What Happens If You Put Gasoline In A Diesel Engine?

Can you put gasoline in a diesel engine or vice versa? It's the same fuel, right? Well, no and we'll explain here why you shouldn't mix gas and diesel.

Everyone fuels their car on a regular basis. Your awareness levels can drop on long car rides or hectic workday mornings. All it takes is grabbing the wrong nozzle at the gas station, and you’ve accidentally put the wrong fuel in your car!

Whether they admit it or not, many people have done this at some point.

But does it really matter if you mix and match? It’s all fuel, right? Won’t the gas pass through the engine harmlessly (or vice versa)?

In short, it’s badVery bad.

There are significant differences between diesel and gas. Let’s have a closer look at them now.

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What’s The Difference Between Diesel And Gasoline?

Crop hands crossing fuel nozzles

Diesel was named after its inventor, Rudolf Diesel, back in 1892. The fuel is made by refining crude oil.

While diesel used to have a high sulfur content, newer 2006 US laws only permit fuel with a very low sulfur percentage to be sold at gas stations.

Diesel fuel comprises larger hydrocarbon chains (molecules), so it’s much more dense and viscous than gasoline. As a result, it atomizes differently. Its flash point and autoignition temperatures are also significantly higher.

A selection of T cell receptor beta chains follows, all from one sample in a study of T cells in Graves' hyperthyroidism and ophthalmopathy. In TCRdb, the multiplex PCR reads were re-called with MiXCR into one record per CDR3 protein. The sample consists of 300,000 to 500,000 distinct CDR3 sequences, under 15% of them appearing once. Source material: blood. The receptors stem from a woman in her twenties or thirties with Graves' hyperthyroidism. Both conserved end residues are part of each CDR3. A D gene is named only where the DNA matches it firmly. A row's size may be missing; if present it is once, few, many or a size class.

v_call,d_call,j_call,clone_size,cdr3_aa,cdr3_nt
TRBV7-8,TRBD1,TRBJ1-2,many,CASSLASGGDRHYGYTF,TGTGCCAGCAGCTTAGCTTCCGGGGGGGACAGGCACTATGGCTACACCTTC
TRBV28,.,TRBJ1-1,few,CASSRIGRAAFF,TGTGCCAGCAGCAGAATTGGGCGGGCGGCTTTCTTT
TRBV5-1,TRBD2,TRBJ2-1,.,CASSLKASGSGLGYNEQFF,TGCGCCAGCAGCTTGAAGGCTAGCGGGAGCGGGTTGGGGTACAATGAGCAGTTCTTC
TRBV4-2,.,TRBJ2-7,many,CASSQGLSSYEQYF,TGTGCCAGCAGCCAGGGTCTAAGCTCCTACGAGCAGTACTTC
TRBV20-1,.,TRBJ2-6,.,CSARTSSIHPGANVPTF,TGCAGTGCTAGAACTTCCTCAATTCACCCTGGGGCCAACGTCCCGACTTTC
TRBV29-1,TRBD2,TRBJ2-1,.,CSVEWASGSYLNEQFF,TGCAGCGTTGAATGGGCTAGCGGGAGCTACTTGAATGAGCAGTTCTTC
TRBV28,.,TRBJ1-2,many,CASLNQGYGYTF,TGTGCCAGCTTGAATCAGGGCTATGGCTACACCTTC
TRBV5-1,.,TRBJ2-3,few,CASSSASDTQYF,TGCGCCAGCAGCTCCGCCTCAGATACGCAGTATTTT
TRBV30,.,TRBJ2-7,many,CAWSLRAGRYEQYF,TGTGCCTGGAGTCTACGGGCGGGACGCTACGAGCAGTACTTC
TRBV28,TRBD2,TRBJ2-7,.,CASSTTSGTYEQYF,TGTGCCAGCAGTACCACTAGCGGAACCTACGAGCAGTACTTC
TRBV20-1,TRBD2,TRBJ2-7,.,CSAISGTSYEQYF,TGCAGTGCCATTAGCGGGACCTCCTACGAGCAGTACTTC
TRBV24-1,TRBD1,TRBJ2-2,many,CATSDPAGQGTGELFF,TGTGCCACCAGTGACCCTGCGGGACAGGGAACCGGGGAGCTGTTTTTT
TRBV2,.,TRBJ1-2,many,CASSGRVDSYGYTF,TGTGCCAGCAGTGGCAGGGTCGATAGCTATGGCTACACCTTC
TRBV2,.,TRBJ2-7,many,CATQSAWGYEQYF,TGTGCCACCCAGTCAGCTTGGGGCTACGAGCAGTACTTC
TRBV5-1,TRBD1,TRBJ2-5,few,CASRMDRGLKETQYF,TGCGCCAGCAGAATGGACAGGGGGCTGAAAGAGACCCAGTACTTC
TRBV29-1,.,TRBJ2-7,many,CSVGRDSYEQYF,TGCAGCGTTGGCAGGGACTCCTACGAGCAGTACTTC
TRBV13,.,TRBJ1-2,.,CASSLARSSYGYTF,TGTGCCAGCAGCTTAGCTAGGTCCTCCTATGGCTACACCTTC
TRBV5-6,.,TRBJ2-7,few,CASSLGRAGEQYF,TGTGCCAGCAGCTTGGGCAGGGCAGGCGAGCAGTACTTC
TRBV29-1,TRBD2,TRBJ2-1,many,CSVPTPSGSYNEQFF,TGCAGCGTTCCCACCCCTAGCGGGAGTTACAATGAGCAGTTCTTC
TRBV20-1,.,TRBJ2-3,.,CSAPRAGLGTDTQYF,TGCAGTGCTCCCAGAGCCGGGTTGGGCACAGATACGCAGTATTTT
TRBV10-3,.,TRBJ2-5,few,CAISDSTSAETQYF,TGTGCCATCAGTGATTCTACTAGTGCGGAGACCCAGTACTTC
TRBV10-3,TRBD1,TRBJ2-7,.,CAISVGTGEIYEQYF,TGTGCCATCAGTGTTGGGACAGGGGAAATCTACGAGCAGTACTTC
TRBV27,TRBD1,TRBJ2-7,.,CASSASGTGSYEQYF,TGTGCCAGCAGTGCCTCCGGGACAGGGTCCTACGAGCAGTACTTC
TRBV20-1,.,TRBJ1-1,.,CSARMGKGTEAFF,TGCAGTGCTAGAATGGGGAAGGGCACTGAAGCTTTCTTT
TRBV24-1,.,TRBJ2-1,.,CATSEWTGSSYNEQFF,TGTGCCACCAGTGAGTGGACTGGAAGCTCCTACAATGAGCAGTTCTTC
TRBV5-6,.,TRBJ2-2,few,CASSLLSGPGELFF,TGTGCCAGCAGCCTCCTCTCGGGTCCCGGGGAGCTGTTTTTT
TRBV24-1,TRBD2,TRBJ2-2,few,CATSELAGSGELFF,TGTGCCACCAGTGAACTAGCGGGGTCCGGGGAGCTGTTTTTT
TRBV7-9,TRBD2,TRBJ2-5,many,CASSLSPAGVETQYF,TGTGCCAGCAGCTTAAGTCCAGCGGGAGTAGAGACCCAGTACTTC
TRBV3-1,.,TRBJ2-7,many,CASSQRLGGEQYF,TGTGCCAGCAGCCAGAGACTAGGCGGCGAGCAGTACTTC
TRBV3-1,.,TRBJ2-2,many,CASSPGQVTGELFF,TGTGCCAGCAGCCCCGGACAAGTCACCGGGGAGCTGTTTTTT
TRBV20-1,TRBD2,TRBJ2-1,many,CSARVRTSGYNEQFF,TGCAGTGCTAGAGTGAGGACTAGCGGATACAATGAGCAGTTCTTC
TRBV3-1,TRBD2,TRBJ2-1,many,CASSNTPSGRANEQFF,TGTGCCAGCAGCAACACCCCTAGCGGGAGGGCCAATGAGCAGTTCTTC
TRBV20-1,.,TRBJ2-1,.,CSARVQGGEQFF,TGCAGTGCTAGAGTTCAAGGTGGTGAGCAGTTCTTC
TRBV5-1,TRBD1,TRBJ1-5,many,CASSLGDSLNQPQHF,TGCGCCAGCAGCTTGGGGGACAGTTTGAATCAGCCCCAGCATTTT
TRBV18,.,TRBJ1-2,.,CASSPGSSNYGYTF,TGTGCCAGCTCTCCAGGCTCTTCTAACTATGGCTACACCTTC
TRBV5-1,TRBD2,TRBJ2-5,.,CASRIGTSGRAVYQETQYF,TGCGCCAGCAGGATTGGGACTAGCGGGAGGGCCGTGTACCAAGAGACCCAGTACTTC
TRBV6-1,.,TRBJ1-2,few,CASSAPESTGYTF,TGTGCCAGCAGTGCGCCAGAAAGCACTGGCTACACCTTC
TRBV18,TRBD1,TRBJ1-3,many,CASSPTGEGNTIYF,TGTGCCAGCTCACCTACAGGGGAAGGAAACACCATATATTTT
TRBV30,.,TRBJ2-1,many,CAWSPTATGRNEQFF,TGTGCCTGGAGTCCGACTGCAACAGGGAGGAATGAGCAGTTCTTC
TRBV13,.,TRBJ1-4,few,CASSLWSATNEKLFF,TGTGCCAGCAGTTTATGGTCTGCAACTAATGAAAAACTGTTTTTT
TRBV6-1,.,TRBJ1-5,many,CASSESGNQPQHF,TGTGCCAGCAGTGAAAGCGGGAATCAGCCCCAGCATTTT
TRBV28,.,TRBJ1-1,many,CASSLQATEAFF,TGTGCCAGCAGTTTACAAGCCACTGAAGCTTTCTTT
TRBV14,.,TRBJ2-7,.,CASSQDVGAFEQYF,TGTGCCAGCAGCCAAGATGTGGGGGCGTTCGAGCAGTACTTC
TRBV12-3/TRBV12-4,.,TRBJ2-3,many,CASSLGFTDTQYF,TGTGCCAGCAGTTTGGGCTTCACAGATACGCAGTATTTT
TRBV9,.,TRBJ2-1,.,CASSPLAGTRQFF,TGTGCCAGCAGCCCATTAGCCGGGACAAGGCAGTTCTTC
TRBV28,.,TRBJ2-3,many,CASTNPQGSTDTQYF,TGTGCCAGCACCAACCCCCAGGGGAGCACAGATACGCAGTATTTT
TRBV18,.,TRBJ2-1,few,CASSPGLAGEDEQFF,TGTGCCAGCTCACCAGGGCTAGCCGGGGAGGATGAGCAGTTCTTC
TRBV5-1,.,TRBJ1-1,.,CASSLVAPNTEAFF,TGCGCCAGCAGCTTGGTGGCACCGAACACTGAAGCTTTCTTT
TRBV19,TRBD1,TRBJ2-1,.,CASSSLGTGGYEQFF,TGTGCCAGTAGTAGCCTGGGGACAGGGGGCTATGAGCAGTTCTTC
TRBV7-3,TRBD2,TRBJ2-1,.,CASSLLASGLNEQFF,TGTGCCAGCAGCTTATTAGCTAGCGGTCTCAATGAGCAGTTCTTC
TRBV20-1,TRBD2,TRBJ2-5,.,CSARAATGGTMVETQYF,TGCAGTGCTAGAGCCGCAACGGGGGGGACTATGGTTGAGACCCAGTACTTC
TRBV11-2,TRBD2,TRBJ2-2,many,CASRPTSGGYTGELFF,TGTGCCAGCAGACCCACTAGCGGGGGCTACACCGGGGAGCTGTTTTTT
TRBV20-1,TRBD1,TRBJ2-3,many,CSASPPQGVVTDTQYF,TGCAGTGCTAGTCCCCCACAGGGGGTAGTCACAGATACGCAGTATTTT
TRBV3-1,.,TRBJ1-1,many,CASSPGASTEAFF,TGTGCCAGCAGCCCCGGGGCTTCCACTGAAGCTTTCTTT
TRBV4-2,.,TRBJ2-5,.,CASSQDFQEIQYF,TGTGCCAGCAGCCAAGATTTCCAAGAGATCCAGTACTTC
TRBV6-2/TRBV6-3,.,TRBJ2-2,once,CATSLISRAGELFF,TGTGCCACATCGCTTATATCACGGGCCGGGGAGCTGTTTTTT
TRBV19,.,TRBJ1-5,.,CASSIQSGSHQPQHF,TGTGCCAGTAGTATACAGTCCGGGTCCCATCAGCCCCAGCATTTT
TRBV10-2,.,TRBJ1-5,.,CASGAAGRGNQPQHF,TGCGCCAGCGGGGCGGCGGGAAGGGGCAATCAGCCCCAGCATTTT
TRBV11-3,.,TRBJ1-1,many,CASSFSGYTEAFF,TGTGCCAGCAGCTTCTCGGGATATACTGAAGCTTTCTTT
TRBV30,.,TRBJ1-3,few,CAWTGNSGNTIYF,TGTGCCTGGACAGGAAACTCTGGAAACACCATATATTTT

Given these, the opposite can also be said to be true. Gasoline is lighter and flashes at a lower temperature than diesel.

Diesel ignites using high compression. In contrast, gasoline needs a spark.

These differences in physical properties cause the resultant problems in engines and fuel systems when you fill up with the wrong fuel.

Gasoline

petrol gun with car

Gasoline, also called petrol(eum), is also made from crude oil. In big refineries, unfinished gasoline is prepared. It’s then blended to make it usable in our engines.

You can choose between up to three options at gas stations:

  • Regular (unleaded)
  • Midgrade (super)
  • Premium (super premium)

These grades are determined by the octane rating. In essence, the octane rating tells you how stable your fuel is — or the pressure at which a fuel auto-ignites.

The higher the octane rating, the more expensive the price, but the better the quality.

Can A Diesel Engine Run On Gas?

Let’s keep things simple here. No.

Diesel and gas might both be refined from crude oil, but they’re entirely different chemically. If you try to run a diesel engine with gasoline, you’ll break it.

So don’t.

Putting Gasoline In A Diesel Engine

diesel engine detail

So, what happens if you accidentally add gasoline to your diesel tank?

In short, you’ll end up with excessive engine knock and detonation. This is because gas ignites at much lower temperatures than diesel.

Your engine will not work at all eventually once it seizes and breaks. And it’ll most likely do this as soon as the remaining diesel is used up and the gas starts being pumped into the cylinders.

This is the serious one. Putting diesel in a gasoline engine messes the spark plugs up and can do severe damage. Still, it’s not as terminal as putting in a diesel engine. You’ll need to bleed the entire system (including the fuel tank, lines, and filter) – a costly and time-consuming task.

You might also need new injectors, and the pump should be checked.